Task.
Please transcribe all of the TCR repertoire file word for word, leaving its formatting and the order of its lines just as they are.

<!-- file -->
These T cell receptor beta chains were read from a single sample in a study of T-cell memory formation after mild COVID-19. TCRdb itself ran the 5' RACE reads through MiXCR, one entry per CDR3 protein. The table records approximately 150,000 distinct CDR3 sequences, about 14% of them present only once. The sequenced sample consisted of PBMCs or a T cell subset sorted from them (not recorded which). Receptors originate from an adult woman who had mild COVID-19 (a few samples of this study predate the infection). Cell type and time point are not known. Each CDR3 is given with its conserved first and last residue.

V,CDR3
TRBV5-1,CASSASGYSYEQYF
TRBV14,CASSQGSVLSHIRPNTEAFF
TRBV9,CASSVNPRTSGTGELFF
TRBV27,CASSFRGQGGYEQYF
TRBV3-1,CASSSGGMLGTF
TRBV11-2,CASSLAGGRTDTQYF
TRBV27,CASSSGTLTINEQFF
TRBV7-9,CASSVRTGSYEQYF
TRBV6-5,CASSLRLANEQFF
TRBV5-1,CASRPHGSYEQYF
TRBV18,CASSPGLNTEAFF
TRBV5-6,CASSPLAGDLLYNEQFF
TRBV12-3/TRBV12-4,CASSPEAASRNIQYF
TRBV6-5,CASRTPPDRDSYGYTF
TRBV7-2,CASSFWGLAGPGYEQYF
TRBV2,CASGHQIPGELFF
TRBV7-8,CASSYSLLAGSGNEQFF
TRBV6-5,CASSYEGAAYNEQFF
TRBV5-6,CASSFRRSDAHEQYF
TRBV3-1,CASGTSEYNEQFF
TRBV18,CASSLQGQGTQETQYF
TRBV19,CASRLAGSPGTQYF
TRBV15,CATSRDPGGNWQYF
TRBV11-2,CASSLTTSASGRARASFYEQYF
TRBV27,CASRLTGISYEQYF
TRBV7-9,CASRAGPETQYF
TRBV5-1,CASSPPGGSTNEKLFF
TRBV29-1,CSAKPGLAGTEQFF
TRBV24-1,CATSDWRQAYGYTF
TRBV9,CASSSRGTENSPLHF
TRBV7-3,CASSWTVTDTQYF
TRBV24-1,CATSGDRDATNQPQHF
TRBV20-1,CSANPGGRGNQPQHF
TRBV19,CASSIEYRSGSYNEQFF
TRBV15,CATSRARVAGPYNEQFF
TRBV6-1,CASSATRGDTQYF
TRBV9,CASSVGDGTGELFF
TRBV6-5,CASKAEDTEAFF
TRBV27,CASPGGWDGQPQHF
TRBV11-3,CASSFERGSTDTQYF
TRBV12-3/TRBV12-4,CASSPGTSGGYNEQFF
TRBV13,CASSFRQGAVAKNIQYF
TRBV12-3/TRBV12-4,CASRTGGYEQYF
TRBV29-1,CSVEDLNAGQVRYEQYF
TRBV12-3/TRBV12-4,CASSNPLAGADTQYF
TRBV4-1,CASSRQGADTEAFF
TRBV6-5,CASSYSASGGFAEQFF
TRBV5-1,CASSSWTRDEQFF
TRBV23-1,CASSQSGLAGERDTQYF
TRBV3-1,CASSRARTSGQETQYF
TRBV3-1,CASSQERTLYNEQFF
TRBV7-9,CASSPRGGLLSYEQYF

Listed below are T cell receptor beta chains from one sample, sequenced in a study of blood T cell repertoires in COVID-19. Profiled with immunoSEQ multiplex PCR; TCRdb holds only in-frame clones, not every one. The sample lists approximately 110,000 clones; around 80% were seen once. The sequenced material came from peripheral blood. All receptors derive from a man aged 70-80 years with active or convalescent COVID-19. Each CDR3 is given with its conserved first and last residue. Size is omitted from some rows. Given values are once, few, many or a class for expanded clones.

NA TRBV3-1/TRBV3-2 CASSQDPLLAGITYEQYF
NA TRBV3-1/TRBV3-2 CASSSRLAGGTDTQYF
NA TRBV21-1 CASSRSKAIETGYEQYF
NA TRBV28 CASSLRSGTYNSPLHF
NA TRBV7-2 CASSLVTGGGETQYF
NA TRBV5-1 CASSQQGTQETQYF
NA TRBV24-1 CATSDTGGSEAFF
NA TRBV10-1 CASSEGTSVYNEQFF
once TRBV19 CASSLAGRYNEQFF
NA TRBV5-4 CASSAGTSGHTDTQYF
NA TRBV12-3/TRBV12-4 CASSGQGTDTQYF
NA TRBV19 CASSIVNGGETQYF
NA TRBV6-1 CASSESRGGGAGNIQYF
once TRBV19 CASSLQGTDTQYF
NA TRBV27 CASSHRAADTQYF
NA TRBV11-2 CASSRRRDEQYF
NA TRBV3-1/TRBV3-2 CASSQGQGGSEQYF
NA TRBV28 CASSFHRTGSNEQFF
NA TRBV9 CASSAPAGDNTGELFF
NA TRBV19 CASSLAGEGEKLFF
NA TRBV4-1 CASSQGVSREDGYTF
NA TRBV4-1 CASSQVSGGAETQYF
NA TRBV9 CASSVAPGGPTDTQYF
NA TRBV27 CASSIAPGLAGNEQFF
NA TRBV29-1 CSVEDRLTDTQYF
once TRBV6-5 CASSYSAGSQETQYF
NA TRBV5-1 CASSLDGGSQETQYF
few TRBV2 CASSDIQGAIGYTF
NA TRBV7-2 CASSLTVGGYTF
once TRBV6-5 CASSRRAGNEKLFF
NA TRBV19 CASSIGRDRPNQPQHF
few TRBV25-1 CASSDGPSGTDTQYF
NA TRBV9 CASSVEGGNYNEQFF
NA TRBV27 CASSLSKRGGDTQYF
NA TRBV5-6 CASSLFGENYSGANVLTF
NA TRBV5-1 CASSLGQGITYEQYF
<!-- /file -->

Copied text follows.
These T cell receptor beta chains were read from a single sample in a study of T-cell memory formation after mild COVID-19. TCRdb itself ran the 5' RACE reads through MiXCR, one entry per CDR3 protein. The table records approximately 150,000 distinct CDR3 sequences, about 14% of them present only once. The sequenced sample consisted of PBMCs or a T cell subset sorted from them (not recorded which). Receptors originate from an adult woman who had mild COVID-19 (a few samples of this study predate the infection). Cell type and time point are not known. Each CDR3 is given with its conserved first and last residue.

V,CDR3
TRBV5-1,CASSASGYSYEQYF
TRBV14,CASSQGSVLSHIRPNTEAFF
TRBV9,CASSVNPRTSGTGELFF
TRBV27,CASSFRGQGGYEQYF
TRBV3-1,CASSSGGMLGTF
TRBV11-2,CASSLAGGRTDTQYF
TRBV27,CASSSGTLTINEQFF
TRBV7-9,CASSVRTGSYEQYF
TRBV6-5,CASSLRLANEQFF
TRBV5-1,CASRPHGSYEQYF
TRBV18,CASSPGLNTEAFF
TRBV5-6,CASSPLAGDLLYNEQFF
TRBV12-3/TRBV12-4,CASSPEAASRNIQYF
TRBV6-5,CASRTPPDRDSYGYTF
TRBV7-2,CASSFWGLAGPGYEQYF
TRBV2,CASGHQIPGELFF
TRBV7-8,CASSYSLLAGSGNEQFF
TRBV6-5,CASSYEGAAYNEQFF
TRBV5-6,CASSFRRSDAHEQYF
TRBV3-1,CASGTSEYNEQFF
TRBV18,CASSLQGQGTQETQYF
TRBV19,CASRLAGSPGTQYF
TRBV15,CATSRDPGGNWQYF
TRBV11-2,CASSLTTSASGRARASFYEQYF
TRBV27,CASRLTGISYEQYF
TRBV7-9,CASRAGPETQYF
TRBV5-1,CASSPPGGSTNEKLFF
TRBV29-1,CSAKPGLAGTEQFF
TRBV24-1,CATSDWRQAYGYTF
TRBV9,CASSSRGTENSPLHF
TRBV7-3,CASSWTVTDTQYF
TRBV24-1,CATSGDRDATNQPQHF
TRBV20-1,CSANPGGRGNQPQHF
TRBV19,CASSIEYRSGSYNEQFF
TRBV15,CATSRARVAGPYNEQFF
TRBV6-1,CASSATRGDTQYF
TRBV9,CASSVGDGTGELFF
TRBV6-5,CASKAEDTEAFF
TRBV27,CASPGGWDGQPQHF
TRBV11-3,CASSFERGSTDTQYF
TRBV12-3/TRBV12-4,CASSPGTSGGYNEQFF
TRBV13,CASSFRQGAVAKNIQYF
TRBV12-3/TRBV12-4,CASRTGGYEQYF
TRBV29-1,CSVEDLNAGQVRYEQYF
TRBV12-3/TRBV12-4,CASSNPLAGADTQYF
TRBV4-1,CASSRQGADTEAFF
TRBV6-5,CASSYSASGGFAEQFF
TRBV5-1,CASSSWTRDEQFF
TRBV23-1,CASSQSGLAGERDTQYF
TRBV3-1,CASSRARTSGQETQYF
TRBV3-1,CASSQERTLYNEQFF
TRBV7-9,CASSPRGGLLSYEQYF

Listed below are T cell receptor beta chains from one sample, sequenced in a study of blood T cell repertoires in COVID-19. Profiled with immunoSEQ multiplex PCR; TCRdb holds only in-frame clones, not every one. The sample lists approximately 110,000 clones; around 80% were seen once. The sequenced material came from peripheral blood. All receptors derive from a man aged 70-80 years with active or convalescent COVID-19. Each CDR3 is given with its conserved first and last residue. Size is omitted from some rows. Given values are once, few, many or a class for expanded clones.

NA TRBV3-1/TRBV3-2 CASSQDPLLAGITYEQYF
NA TRBV3-1/TRBV3-2 CASSSRLAGGTDTQYF
NA TRBV21-1 CASSRSKAIETGYEQYF
NA TRBV28 CASSLRSGTYNSPLHF
NA TRBV7-2 CASSLVTGGGETQYF
NA TRBV5-1 CASSQQGTQETQYF
NA TRBV24-1 CATSDTGGSEAFF
NA TRBV10-1 CASSEGTSVYNEQFF
once TRBV19 CASSLAGRYNEQFF
NA TRBV5-4 CASSAGTSGHTDTQYF
NA TRBV12-3/TRBV12-4 CASSGQGTDTQYF
NA TRBV19 CASSIVNGGETQYF
NA TRBV6-1 CASSESRGGGAGNIQYF
once TRBV19 CASSLQGTDTQYF
NA TRBV27 CASSHRAADTQYF
NA TRBV11-2 CASSRRRDEQYF
NA TRBV3-1/TRBV3-2 CASSQGQGGSEQYF
NA TRBV28 CASSFHRTGSNEQFF
NA TRBV9 CASSAPAGDNTGELFF
NA TRBV19 CASSLAGEGEKLFF
NA TRBV4-1 CASSQGVSREDGYTF
NA TRBV4-1 CASSQVSGGAETQYF
NA TRBV9 CASSVAPGGPTDTQYF
NA TRBV27 CASSIAPGLAGNEQFF
NA TRBV29-1 CSVEDRLTDTQYF
once TRBV6-5 CASSYSAGSQETQYF
NA TRBV5-1 CASSLDGGSQETQYF
few TRBV2 CASSDIQGAIGYTF
NA TRBV7-2 CASSLTVGGYTF
once TRBV6-5 CASSRRAGNEKLFF
NA TRBV19 CASSIGRDRPNQPQHF
few TRBV25-1 CASSDGPSGTDTQYF
NA TRBV9 CASSVEGGNYNEQFF
NA TRBV27 CASSLSKRGGDTQYF
NA TRBV5-6 CASSLFGENYSGANVLTF
NA TRBV5-1 CASSLGQGITYEQYF